This is especially important for site personnel moving about the workspace. The Space under any crane lift should be cleared, unless certain OSHA conditions are met.

Signal Person Present

Signal persons provide a dedicated communication platform to the crane operator, and by extension, the entire workforce. Their availability on site has proven to greatly increase both safety and efficiency, as they often have perspectives unavailable to the crane operator.

Crane Operator Trained/Certified

This is perhaps the most important safety feature!

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Mobile Crane Safety Training

Mobile crane operator training is essential for safe and efficient use of any mobile crane across the country. With proper training, the mobile operator will be aware of any hazards present and possible that they may encounter during crane operation. Total Equipment Training has assembled skilled and experienced professionals from across the country to create a comprehensive Mobile Crane Operator Training Program. This team is also composed of eagle-eyed Mobile Crane Inspectors who maintain current and qualitative OSHA standards. Reach out to TET for these and a comprehensive array of heavy/construction training programs and services.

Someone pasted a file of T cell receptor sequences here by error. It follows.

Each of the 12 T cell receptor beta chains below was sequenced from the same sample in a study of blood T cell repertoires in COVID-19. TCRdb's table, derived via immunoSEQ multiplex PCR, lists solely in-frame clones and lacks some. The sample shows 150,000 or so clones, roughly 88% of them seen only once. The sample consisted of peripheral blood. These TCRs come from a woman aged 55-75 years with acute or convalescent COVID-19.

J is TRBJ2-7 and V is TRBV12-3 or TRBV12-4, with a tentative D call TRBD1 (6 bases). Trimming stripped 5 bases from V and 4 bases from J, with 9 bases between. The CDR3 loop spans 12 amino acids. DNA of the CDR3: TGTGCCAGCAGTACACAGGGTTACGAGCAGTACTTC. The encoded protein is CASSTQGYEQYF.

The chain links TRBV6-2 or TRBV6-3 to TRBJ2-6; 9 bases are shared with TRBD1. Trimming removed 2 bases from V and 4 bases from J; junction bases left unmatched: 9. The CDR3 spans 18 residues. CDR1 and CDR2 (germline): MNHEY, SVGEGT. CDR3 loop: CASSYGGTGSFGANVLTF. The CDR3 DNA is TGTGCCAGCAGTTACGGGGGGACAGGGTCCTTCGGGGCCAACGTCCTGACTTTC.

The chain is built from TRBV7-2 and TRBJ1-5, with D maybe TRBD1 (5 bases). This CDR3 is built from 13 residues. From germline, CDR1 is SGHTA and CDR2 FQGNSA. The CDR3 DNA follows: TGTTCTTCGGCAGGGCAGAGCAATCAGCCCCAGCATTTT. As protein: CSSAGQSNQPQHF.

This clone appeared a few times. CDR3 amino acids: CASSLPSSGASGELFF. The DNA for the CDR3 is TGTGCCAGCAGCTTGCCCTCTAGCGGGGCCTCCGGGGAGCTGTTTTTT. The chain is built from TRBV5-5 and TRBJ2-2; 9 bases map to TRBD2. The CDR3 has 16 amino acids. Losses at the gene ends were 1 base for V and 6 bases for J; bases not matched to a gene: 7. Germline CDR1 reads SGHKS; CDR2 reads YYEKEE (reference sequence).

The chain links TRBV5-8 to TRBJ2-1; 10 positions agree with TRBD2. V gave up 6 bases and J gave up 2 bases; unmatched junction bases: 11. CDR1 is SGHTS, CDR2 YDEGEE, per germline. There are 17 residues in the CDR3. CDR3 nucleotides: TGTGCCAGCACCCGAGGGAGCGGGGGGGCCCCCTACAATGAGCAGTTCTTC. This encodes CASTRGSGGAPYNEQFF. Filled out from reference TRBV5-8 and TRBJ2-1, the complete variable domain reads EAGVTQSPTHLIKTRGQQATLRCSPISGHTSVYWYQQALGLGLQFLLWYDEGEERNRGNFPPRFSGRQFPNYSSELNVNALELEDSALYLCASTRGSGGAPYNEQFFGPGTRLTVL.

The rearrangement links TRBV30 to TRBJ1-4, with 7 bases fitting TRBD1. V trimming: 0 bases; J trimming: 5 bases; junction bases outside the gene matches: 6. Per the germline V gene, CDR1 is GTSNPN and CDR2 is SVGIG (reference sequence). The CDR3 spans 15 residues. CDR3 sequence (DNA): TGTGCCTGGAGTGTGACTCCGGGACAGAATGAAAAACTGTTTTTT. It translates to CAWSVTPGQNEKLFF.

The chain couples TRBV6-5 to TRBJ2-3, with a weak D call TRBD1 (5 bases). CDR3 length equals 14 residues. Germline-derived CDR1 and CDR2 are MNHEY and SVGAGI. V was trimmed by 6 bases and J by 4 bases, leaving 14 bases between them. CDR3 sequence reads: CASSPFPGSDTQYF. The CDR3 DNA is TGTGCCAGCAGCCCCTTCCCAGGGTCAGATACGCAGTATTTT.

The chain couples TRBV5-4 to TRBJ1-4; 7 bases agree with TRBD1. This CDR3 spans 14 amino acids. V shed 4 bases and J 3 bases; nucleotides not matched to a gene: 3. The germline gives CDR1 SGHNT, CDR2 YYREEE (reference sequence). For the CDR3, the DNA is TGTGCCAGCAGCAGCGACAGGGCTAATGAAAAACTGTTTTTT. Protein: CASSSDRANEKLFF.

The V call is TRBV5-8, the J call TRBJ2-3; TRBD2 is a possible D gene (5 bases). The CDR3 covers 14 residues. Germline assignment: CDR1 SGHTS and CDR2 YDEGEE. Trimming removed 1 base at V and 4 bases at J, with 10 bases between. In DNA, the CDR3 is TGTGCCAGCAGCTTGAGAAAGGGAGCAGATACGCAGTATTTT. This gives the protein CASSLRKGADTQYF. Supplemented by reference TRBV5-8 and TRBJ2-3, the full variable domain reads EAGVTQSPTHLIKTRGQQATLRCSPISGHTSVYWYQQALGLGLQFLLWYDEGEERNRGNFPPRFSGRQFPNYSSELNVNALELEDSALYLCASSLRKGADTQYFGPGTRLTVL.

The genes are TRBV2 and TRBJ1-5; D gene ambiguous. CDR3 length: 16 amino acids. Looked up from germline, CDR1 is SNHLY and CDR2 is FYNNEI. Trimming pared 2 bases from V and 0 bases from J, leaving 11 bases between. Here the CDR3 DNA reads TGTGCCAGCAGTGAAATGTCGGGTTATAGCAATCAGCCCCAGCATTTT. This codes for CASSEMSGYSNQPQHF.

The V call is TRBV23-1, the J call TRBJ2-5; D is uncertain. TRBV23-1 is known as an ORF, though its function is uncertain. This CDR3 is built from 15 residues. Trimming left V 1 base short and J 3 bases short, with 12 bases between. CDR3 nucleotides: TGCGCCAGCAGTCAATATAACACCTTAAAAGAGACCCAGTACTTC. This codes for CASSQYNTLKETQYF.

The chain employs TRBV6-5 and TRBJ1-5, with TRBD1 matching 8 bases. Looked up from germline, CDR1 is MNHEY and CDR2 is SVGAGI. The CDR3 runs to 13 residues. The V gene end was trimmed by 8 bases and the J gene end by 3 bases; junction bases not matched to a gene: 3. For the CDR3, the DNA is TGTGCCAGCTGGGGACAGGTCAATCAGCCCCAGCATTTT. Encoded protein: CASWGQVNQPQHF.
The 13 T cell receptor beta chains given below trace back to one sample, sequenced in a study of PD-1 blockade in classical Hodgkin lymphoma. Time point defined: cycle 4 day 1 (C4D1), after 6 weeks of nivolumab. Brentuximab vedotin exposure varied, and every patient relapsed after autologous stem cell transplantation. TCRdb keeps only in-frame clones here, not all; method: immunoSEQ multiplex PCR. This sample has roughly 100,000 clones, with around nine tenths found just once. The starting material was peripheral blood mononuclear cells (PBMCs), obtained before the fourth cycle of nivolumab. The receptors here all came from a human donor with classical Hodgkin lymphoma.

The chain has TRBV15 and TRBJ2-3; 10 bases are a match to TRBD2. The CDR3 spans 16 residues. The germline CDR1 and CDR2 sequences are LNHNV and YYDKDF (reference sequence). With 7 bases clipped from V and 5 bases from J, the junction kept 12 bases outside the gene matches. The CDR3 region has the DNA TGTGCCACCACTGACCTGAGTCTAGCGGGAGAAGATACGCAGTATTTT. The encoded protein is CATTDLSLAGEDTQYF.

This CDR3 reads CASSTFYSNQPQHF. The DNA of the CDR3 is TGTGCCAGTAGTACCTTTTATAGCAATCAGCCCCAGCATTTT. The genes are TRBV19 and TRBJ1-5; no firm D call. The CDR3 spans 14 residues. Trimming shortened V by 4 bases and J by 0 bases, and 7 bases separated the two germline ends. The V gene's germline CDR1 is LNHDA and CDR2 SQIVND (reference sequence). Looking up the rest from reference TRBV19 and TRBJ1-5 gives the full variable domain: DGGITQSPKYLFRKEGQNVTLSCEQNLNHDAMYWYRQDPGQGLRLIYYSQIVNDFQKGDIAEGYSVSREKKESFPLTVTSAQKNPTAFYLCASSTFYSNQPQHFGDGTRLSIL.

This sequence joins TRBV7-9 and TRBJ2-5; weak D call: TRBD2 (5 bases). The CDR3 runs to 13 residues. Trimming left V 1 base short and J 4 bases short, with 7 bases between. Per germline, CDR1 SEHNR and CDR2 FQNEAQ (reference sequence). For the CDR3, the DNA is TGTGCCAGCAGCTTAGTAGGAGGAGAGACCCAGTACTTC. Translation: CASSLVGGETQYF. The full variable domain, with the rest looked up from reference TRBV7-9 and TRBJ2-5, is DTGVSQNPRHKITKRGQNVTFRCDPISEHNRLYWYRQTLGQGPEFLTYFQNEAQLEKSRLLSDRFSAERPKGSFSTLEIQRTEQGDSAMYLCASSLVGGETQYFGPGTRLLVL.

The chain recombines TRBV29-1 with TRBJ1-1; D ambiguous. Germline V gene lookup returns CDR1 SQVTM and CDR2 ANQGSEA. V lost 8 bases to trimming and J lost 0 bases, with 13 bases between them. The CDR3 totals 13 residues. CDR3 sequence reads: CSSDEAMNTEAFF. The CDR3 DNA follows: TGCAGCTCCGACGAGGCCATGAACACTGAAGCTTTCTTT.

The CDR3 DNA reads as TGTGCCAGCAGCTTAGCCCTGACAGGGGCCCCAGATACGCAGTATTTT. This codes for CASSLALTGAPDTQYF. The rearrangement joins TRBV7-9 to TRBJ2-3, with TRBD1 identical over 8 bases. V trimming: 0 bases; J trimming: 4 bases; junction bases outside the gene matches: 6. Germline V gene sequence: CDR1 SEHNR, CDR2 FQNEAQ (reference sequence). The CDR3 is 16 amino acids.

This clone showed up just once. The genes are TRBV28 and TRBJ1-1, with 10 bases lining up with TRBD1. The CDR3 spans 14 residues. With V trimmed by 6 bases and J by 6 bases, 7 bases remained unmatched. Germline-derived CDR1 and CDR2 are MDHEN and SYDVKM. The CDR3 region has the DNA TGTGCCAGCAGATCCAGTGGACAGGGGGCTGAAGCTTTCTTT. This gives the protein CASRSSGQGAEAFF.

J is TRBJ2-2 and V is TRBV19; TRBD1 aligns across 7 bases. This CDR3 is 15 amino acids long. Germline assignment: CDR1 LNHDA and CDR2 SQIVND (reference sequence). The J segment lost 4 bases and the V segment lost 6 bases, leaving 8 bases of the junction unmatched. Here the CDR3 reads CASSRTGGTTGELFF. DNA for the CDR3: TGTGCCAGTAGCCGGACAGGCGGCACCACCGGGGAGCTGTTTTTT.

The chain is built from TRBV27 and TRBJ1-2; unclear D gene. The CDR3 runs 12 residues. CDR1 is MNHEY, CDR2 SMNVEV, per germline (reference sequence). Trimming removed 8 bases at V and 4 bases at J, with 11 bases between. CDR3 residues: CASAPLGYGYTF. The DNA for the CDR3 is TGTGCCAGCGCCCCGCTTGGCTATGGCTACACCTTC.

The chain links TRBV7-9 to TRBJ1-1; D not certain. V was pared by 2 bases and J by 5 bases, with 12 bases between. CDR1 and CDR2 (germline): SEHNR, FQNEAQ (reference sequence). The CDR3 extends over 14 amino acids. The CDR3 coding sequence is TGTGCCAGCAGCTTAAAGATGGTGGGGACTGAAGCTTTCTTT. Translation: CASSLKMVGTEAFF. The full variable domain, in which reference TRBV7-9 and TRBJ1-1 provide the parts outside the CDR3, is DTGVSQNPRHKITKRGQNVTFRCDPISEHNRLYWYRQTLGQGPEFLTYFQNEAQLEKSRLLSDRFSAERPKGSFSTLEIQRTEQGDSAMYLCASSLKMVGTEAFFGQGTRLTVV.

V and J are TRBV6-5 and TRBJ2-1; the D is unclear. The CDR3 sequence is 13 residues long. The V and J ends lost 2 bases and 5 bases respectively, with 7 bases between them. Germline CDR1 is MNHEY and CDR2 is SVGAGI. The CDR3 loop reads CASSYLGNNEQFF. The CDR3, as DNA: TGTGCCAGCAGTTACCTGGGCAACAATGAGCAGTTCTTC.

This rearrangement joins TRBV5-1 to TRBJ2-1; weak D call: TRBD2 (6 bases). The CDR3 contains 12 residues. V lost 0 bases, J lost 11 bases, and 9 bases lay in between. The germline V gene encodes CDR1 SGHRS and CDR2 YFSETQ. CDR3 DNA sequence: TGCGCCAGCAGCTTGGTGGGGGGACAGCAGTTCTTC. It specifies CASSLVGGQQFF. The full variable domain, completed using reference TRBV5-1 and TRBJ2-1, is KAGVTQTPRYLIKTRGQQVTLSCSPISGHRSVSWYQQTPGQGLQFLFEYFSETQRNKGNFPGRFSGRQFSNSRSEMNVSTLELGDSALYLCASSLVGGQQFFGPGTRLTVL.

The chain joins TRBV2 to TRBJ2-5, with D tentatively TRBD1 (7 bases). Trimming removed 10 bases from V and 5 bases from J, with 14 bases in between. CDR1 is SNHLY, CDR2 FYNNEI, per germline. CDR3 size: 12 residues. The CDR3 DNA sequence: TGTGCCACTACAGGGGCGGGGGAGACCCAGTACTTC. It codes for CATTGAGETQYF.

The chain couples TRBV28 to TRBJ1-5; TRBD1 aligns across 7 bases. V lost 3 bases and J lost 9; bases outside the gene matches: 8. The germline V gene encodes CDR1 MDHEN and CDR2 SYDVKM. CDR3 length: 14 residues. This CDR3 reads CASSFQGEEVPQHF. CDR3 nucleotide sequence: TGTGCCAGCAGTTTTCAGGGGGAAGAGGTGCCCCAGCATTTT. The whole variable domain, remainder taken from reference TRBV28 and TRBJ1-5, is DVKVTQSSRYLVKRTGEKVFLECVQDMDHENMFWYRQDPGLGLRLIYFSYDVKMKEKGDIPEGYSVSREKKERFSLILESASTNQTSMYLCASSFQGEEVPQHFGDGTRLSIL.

Barb Fullman- CEO of Total Equipment Training
About the Author

As the owner of Total Equipment Training, Barb Fullman has been an active contributor to the heavy equipment training industry for over 23 years. Barb, a Penn State University graduate, is recognized as the highest ranking women-owned heavy equipment training business in the US. As a leading authority and provider of heavy equipment training, training manuals and tests based on OSHA Standards and Regulations, Total Equipment Trainings’ client list is composed of most of the Fortune 1000 companies focusing on energy, construction, heavy highway, and manufacturing.

Barb’s motto is “Stay safe, stay up to date”. She is committed to up-to-date & technically correct training, whether it is via in-person or through our library of online heavy equipment resources. With over 50 OSHA qualifying training topics to choose from with TET, the most popular heavy equipment training subjects are mobile cranes, NCCCO, all “dirt equipment”, rigging, crane inspections, and train-the-trainer.